Africa, like anywhere else in the world, is steep in cultural traditions and values. As a continent made up of 54 countries and over 3,000 ethnic groups, cultural traditions are in abundance here. Safaris, Mount Kilimanjaro and the Big Five aren’t the only things that make Africa a unique destination. Its deep cultural roots are also worth visiting and immersing in. While it may be impossible to list down all African traditions known to man, we’ve come up with a pretty good list of the most intriguing African customs and traditions that you may ever come across!

 

Circumcision as a Sign of Adulthood

Maasai tribe

Growing into a warrior is an important source of pride for the Maasai people. The Maasai people live both in Kenya and Tanzania and make up a very small number of both countries’ population. Transitioning from boyhood to adulthood and then to warrior is an integral part of this tribe. Both boys and girls of the Maasai tribe go through similar rites of passage, with the most crucial being the emuratta – which means circumcision. However, due to international outrage on the horrors of women circumcision, emuratta is outlawed in Kenya and many Maasai women no longer undergo the process.

The circumcision ritual in itself is an elaborate process. Typically done shortly after puberty, Maasai boys must prove themselves to be grown men to their community. Prior to the ceremony, the Maasai boy must herd cattle for seven consecutive days. He must also show signs of strength by carrying a heavy spear and herding large herds.

Other than circumcision, Maasai boys also go through several other rites of passage including enkiama (marriage) and eunoto (warrior-shaving ceremony). Each ceremony is elaborate and usually involves elders of the tribe.

While many Maasai people have moved to urban cities in search of jobs, there are a number of Maasai tribes still existing near the Maasai Mara National Reserve in Kenya and the Serengeti plains in Tanzania.

 

Sunscreen from the Earth

Himba women

Perhaps you’ve seen the iconic images of African individuals covered in a distinctive red hue, known as the Red People. But how much about this tint do you know? The red hue is known as otjize – a paste of butter, fat and red ochre that is applied generously to the skin and hair by the Himba women of Northern Namibia.

The Himba women use this paste mainly for its aesthetic value – akin to the makeup in beauty aisles that we are more familiar with – and apply it every morning. The otjize is considered to be an extremely desirable aesthetic beauty cosmetic as it symbolizes the earth’s rich red color.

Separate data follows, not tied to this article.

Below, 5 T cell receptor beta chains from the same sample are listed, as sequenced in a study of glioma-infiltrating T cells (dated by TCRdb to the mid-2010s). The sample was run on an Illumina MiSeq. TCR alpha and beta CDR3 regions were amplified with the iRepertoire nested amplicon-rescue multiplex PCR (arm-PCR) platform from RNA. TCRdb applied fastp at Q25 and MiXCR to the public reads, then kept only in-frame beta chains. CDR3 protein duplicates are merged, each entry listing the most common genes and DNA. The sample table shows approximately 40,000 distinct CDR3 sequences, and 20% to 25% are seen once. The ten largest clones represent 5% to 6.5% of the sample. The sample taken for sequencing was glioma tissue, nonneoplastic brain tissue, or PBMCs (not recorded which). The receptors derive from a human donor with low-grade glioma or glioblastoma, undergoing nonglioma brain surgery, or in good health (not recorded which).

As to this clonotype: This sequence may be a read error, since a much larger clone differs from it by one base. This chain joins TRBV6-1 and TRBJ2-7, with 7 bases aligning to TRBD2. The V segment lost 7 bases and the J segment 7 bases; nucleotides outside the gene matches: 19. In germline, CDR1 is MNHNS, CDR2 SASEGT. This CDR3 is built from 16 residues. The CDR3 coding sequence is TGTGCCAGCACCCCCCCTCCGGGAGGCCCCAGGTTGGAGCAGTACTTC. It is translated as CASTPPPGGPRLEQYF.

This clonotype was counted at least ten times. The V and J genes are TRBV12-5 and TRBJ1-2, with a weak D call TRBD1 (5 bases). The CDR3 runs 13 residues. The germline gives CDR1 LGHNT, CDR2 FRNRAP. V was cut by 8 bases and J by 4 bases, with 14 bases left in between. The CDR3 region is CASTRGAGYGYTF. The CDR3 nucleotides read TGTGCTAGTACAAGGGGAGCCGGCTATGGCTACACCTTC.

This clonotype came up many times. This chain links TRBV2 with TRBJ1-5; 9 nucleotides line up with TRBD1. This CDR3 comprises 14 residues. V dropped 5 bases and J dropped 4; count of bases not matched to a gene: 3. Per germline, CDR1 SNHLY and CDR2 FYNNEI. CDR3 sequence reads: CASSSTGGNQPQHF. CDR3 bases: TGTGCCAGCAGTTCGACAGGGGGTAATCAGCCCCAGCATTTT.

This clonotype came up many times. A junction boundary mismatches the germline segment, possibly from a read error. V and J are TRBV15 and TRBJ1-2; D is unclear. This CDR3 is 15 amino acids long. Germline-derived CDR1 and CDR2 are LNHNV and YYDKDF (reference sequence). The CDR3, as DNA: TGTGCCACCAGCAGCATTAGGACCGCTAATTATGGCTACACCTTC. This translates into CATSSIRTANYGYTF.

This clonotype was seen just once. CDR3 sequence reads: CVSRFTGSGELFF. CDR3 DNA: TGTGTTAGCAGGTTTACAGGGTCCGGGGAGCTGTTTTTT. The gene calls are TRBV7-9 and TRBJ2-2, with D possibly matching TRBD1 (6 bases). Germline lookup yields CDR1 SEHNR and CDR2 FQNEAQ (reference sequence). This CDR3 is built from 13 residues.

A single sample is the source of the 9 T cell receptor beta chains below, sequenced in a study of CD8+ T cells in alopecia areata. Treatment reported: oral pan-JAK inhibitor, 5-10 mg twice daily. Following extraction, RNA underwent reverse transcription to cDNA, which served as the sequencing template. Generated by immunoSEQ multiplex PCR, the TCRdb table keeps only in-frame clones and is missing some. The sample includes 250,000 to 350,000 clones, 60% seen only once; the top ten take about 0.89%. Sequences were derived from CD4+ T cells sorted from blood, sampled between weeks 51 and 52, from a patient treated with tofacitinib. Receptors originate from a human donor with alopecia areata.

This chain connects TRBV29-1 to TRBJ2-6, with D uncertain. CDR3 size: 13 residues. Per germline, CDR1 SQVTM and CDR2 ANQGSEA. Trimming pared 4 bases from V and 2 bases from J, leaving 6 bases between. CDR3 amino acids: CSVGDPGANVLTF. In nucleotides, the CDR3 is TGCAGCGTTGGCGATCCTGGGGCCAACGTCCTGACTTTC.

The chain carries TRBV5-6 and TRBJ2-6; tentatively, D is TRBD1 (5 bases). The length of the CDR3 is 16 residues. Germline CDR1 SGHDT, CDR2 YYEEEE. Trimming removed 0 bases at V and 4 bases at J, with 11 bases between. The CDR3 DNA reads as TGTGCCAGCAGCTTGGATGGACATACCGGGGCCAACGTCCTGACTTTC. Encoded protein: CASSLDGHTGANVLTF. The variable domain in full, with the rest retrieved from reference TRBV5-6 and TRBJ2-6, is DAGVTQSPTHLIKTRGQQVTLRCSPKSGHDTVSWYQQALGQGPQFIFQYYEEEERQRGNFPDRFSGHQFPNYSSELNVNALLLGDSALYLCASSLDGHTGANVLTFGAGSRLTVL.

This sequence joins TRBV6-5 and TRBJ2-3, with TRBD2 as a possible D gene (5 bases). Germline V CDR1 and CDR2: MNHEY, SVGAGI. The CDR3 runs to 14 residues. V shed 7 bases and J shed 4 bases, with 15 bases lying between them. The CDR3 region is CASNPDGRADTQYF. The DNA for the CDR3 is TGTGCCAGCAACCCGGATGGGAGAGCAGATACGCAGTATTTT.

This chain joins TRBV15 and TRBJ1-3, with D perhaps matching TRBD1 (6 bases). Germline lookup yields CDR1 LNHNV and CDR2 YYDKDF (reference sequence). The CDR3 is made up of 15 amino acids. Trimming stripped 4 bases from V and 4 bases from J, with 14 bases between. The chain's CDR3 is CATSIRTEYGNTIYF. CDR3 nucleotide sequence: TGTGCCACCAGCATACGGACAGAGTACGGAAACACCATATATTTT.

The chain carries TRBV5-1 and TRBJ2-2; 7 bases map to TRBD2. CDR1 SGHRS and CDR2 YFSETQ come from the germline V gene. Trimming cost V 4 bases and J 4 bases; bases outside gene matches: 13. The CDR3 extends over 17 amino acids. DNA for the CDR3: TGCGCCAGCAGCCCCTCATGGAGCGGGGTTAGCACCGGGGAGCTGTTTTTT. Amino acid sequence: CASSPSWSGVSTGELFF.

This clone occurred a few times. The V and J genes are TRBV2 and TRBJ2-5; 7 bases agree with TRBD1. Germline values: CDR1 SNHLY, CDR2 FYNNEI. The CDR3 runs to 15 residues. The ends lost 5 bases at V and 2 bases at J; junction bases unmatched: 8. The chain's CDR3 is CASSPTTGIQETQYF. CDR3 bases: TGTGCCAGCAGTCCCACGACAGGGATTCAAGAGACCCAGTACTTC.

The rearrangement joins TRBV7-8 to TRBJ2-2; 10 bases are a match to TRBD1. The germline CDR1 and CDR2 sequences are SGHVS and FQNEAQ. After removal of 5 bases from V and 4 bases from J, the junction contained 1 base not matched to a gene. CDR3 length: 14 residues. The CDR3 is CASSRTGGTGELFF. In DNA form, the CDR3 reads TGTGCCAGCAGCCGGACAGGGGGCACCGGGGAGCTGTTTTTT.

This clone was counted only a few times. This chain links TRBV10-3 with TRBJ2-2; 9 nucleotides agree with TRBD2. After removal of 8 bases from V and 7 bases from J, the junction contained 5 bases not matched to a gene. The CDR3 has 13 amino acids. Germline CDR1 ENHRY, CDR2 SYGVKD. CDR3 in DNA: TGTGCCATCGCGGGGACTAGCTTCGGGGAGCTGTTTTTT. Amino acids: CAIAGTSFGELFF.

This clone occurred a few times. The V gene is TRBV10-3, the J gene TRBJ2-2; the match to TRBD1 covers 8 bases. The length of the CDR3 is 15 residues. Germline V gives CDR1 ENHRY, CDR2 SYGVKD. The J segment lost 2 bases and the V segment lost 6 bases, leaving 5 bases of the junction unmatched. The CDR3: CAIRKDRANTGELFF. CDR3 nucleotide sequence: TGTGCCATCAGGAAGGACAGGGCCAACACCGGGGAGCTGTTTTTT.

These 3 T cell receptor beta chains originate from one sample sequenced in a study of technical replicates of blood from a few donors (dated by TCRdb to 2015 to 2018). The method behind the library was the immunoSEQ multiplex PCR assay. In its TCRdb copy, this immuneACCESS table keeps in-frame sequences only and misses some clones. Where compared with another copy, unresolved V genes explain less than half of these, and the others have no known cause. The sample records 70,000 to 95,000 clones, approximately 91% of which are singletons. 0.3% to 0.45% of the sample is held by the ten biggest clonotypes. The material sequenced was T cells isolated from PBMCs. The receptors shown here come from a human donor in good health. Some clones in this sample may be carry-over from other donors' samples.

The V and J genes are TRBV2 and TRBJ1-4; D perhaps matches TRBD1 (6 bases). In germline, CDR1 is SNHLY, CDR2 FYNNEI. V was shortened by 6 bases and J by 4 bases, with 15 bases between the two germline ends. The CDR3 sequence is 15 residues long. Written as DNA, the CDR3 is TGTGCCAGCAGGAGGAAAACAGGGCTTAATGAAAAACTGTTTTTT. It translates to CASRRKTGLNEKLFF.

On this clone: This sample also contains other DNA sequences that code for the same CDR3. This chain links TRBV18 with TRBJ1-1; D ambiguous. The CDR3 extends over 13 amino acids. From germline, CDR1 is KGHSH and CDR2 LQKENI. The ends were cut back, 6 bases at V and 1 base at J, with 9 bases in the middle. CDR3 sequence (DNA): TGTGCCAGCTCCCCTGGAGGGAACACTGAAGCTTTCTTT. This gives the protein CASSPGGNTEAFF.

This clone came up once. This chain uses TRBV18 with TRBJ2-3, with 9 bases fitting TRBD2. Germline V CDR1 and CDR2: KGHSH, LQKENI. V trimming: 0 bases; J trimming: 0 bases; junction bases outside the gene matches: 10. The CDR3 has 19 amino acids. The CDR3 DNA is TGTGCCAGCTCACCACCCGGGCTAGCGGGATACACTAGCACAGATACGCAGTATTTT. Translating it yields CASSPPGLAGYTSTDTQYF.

Aside from aesthetic purposes, the otjize is also used as a form of protection from the sun and heat as well as from mosquito bites.

 

Spitting Their Greetings

Maasai greetings

While there are many ways to greet others, the Maasai tribe’s form of greeting is one of the most unique. It is customary for the Maasai people to spit as a way of saying hello to others. Men spit on newborn babies and refer to the child as bad as they believe that this would protect the child from curses and evil spirits. Warriors of the tribe also spit in their hands before shaking the hand of an elder.

If spitting isn’t your cup of tea, there are also greetings that you may use in Africa when interacting with the local people. Here are a few common greeting phrases used in several African countries.

 

Botswana (Setswana)

Dumela mma (hello to a woman) or dumela rra (hello to a man)

 

Ghana (Twi)

Maakýe (good morning)

 

Kenya (Swahili)

Jambo (hello), Habari (How’s it going?)

 

Namibia (Afrikaans)

Hallo (hello)

 

Rwanda (Kinyarwanda)

Muraho (hello)

 

Uganda (Luganda)
Oli otya (hello)

 

It is important to note that, like most parts of the world, greeting one another is an essential custom in Africa. A common sign of greeting in this part of the world is the handshake – look at the person that you are greeting in the eyes and be sure that your handshake is firm.

 

A Fair Price on the Bride

The age-old tradition of lobola – also known as bride price or price of the bride – is still commonly practiced throughout Africa. In essence, lobola is the practice of determining a price that the groom has to pay in order to marry the bride. In this custom, both the families of the bride and groom come together in a formal negotiation process where both families eventually agree on a price that the groom has to pay. The negotiation process is done in writing and can often be handled by extended families of the bride and groom.

Traditionally, the price is dictated in numbers of cattle. However, modern day lobola often dictates payment in form of money.

 

Bull Jumping as Proof of Manhood

As proof of their manhood, young boys from the Hamer tribe in Ethiopia are required to run, jump and subsequently land on the back of a bull. Once successful, they are then required to run across the backs of several bulls. This ceremony is known as a bull-jumping ceremony – a three-day long rite of passage that usually requires for the bull jumper to be naked.

If they succeed, the bull jumpers will be known as Maza – meaning accomplished one – and will be entitled to take wives. If they fail, they return to their village and wait another year to try again.

 

Kidnapping Their Brides

Latuka tribe

In Sudan, the Latuka tribe practices bride kidnapping, where a man kidnaps the woman he wants to marry. After this, the elderly members of the man’s family travel to the kidnapped woman’s house to ask the father for the girl’s hand in marriage. If the father agrees, he will beat the man as a sign of his acceptance. However, his agreement is largely optional – as the man may still force the girl to marry him in absence of her father’s agreement. 


Want to learn more about African cultures? Go on a cultural safari in Africa!